TORONTO — Last year, the Toronto Heschel School replaced its annual fundraising gala with a lower-key idea that organizers say not only brought in more money than its predecessor, but created a buzz and enhanced the school’s sense of community.
Now in its second year, Table Talk consisted of 11 separate dinner parties in private homes, each with a guest speaker and a catered, kosher, gourmet, four-course dinner. Hosts donated the cost of the meals, and funds raised this year at the $150-a-plate event will be used for new science equipment for the school, which was founded in 1996 and runs from junior kindergarten to Grade 8.
“We wanted to reinvent the gala and think of something that would celebrate the community, be intimate, and would address the intellectual curiosity the parents share – and that would be fun,” event co-chair Michelle Shulman said.
“The speaker stays for dinner, and conversation is great.”
She said she has heard of similar fundraisers in the United States, but not locally.
Lainie Rapp, the mother of a senior kindergarten student, attended the March 25 dinner at the home of Lisa Richler and Yishai Wise, where author David Sax spoke about his book, Save the Deli: In Search of Perfect Pastrami, Crusty Rye, and the Heart of Jewish Delicatessen.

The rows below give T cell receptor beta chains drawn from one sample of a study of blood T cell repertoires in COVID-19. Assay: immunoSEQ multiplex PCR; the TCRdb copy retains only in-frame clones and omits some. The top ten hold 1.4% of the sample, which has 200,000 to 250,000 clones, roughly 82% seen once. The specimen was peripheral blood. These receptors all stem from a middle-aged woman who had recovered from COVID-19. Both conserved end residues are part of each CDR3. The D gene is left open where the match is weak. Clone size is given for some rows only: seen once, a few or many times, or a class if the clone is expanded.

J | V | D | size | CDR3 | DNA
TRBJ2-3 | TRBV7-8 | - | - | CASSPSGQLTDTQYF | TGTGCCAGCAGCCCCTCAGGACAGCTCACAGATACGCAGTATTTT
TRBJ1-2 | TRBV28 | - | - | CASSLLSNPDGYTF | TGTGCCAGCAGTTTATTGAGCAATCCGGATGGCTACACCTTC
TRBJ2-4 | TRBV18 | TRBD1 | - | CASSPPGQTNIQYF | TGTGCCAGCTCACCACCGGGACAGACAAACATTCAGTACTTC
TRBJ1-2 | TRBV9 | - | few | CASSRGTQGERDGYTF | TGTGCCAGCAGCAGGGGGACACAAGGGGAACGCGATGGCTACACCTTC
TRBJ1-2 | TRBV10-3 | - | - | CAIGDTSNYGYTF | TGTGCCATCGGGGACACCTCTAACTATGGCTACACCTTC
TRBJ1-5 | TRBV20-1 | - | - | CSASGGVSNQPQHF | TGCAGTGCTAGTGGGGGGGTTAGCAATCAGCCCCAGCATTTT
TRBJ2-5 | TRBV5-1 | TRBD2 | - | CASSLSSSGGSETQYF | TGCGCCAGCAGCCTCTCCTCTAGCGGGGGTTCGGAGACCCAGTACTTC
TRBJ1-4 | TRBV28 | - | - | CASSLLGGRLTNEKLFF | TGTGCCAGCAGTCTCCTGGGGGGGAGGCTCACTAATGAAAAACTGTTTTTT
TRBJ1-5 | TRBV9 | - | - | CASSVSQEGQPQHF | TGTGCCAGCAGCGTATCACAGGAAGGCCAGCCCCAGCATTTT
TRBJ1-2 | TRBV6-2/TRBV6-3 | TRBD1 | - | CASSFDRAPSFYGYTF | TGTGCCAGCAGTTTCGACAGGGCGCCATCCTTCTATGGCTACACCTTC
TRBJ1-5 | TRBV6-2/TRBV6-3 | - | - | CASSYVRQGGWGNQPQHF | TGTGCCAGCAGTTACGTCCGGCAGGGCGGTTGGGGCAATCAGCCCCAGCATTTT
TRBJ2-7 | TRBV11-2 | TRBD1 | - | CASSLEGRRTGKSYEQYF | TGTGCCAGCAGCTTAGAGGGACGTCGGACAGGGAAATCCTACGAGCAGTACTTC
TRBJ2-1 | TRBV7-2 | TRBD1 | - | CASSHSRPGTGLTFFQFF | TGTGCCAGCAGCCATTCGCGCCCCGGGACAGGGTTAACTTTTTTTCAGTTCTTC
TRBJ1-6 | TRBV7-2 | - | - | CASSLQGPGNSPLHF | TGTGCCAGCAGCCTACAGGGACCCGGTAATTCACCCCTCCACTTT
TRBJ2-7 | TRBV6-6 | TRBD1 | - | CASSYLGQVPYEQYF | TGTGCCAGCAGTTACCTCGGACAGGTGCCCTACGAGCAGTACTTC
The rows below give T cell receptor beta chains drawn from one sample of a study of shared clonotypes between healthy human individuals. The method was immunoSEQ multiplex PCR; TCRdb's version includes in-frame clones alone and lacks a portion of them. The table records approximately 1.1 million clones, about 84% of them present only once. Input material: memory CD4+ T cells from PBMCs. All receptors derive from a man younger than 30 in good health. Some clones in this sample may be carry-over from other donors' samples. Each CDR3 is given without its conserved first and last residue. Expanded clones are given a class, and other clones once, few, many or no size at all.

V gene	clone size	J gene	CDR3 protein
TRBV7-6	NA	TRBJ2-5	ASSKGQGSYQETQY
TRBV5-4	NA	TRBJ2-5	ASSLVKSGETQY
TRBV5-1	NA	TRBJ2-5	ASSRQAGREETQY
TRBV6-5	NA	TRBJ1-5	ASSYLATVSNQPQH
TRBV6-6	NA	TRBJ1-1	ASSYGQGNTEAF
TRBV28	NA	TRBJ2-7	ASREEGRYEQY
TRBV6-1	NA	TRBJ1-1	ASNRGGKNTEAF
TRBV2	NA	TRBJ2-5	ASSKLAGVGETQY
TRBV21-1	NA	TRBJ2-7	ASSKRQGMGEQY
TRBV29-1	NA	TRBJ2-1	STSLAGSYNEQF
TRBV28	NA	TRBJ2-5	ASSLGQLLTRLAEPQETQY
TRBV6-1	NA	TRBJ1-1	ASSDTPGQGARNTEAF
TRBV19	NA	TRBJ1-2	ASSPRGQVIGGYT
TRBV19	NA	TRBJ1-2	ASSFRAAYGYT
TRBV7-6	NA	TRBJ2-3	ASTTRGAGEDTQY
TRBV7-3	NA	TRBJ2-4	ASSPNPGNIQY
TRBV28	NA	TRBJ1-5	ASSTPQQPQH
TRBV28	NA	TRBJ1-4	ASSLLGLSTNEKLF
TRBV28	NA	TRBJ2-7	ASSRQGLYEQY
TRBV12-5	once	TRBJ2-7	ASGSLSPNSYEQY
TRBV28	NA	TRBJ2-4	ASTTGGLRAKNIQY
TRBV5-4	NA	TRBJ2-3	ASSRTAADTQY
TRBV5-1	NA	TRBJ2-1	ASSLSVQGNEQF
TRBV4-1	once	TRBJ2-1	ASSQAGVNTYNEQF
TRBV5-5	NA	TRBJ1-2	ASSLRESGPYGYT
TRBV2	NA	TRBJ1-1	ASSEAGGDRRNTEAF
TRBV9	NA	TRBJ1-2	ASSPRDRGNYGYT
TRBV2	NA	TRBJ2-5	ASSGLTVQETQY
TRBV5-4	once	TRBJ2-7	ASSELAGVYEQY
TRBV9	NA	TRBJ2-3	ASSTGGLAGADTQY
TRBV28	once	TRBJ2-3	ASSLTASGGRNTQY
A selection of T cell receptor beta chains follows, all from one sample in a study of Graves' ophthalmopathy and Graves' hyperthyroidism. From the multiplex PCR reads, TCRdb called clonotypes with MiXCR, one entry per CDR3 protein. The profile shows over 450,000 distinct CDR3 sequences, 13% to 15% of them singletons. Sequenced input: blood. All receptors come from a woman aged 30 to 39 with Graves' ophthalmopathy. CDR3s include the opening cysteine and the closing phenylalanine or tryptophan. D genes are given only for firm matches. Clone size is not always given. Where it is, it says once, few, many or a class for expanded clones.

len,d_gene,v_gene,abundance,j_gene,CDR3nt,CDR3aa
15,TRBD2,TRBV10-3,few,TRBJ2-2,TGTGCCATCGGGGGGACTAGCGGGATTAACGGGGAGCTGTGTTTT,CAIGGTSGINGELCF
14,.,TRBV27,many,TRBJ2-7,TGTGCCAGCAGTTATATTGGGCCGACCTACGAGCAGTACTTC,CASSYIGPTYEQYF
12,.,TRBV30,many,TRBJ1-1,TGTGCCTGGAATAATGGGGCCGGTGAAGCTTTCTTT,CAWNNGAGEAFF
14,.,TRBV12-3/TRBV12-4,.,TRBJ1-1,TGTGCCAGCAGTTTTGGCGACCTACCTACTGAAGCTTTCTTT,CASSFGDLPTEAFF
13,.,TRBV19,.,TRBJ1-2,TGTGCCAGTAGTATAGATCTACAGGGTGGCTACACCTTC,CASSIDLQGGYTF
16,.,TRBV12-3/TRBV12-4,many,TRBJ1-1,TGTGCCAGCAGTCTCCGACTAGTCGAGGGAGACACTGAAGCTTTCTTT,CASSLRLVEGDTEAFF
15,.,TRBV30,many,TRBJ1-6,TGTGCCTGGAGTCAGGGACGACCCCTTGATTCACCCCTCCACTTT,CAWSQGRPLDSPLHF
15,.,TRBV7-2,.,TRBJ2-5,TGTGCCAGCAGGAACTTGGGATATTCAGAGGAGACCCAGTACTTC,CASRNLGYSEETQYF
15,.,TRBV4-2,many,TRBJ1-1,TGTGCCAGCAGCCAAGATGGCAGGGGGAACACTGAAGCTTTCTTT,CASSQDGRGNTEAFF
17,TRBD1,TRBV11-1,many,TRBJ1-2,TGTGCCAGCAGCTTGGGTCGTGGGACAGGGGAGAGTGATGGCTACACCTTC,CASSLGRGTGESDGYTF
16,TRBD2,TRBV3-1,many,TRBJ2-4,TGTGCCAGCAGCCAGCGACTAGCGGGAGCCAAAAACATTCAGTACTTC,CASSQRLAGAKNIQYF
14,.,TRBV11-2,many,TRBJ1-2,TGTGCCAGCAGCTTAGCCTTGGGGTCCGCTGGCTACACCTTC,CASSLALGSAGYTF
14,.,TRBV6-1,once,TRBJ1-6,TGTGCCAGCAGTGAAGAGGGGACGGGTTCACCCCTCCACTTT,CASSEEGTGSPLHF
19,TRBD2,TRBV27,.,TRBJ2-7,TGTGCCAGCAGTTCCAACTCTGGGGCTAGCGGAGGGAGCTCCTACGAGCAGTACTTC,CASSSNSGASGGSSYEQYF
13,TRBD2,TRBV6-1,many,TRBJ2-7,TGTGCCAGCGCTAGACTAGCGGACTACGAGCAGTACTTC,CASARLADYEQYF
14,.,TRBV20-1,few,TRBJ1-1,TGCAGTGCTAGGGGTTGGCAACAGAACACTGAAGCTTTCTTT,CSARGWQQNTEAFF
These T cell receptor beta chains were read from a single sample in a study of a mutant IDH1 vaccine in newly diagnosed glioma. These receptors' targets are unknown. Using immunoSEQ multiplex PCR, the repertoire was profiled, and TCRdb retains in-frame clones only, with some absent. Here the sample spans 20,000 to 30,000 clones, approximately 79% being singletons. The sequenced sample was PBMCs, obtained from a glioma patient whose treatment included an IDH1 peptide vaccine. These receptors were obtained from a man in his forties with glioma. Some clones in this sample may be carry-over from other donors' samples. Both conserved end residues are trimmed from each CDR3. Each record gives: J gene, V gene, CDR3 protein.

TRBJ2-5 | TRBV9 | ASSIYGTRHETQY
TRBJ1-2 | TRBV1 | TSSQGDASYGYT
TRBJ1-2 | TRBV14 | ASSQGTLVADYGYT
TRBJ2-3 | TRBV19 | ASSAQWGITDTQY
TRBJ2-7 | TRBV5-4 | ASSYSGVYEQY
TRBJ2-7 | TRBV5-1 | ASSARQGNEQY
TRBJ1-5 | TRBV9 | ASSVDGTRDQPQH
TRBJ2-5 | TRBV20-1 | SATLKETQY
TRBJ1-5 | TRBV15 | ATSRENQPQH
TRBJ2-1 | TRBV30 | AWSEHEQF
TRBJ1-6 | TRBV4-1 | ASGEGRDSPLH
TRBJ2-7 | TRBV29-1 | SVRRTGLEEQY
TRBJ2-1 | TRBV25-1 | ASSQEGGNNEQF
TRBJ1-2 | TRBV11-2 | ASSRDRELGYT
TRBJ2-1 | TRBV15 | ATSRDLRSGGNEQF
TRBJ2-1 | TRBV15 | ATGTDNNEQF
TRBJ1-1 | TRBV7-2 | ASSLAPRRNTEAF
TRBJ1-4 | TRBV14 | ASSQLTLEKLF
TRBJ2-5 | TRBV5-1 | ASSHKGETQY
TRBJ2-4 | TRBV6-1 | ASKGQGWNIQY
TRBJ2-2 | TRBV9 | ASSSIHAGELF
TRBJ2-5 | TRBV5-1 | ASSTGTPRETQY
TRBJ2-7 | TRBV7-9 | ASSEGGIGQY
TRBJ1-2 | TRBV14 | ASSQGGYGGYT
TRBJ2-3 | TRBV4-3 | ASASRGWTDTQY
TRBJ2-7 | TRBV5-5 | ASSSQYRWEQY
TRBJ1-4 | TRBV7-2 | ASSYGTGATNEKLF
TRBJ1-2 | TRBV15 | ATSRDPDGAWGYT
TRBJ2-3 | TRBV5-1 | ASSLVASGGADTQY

Rapp, a palliative care social worker whose husband, Gary Cilevitz, is an accountant, said the light-hearted topic was their number 1 choice, and that they looked forward to spending time with the hosts, whom they know from the school.
The menu, aside from the appetizers, did not feature deli food – much to Cilevitz’s dismay, his wife noted. However, she said, the balsamic vinaigrette chicken that was served as a main course was “fantastic.”
Some of the other dinners featured weightier presentations: Muslim author Tarek Fatah on his book The Jew is Not My Enemy, neuropsychiatrist Anthony Feinstein on “Journalists Under Fire,” Rabbi Joe Kanofsky on Rabbi Abraham Joshua Heschel and Martin Luther King, Jr., and author Marina Nemat on her journey to Canada from Iran, where, as a teenager, she was imprisoned on false charges.
But Rapp said the talk about deli food, which included information about Jewish immigration from different countries and how those patterns influenced local deli trends, was “very stimulating.”
As well, she enjoyed meeting people she wouldn’t otherwise know. There were 13 at her table including parents of older children and one couple who have grandchildren at the school, she said.
Compared to large galas, “this is a much more intimate setting, and it really falls in sync with the whole Heschel philosophy of community building.”
But the best thing, Rapp said, was the “buzz” at the school the next morning. “If you’re talking about building community, this was the epitome. We were all running up and down the halls [asking] ‘Where did you go?’ ‘How long did you stay?’ ”
The event “really reflects who we are as a community,” Shulman said. “We’re not a neighbourhood school. We’re together because we share common values.”
This article appears in the April 5 print issue of The CJN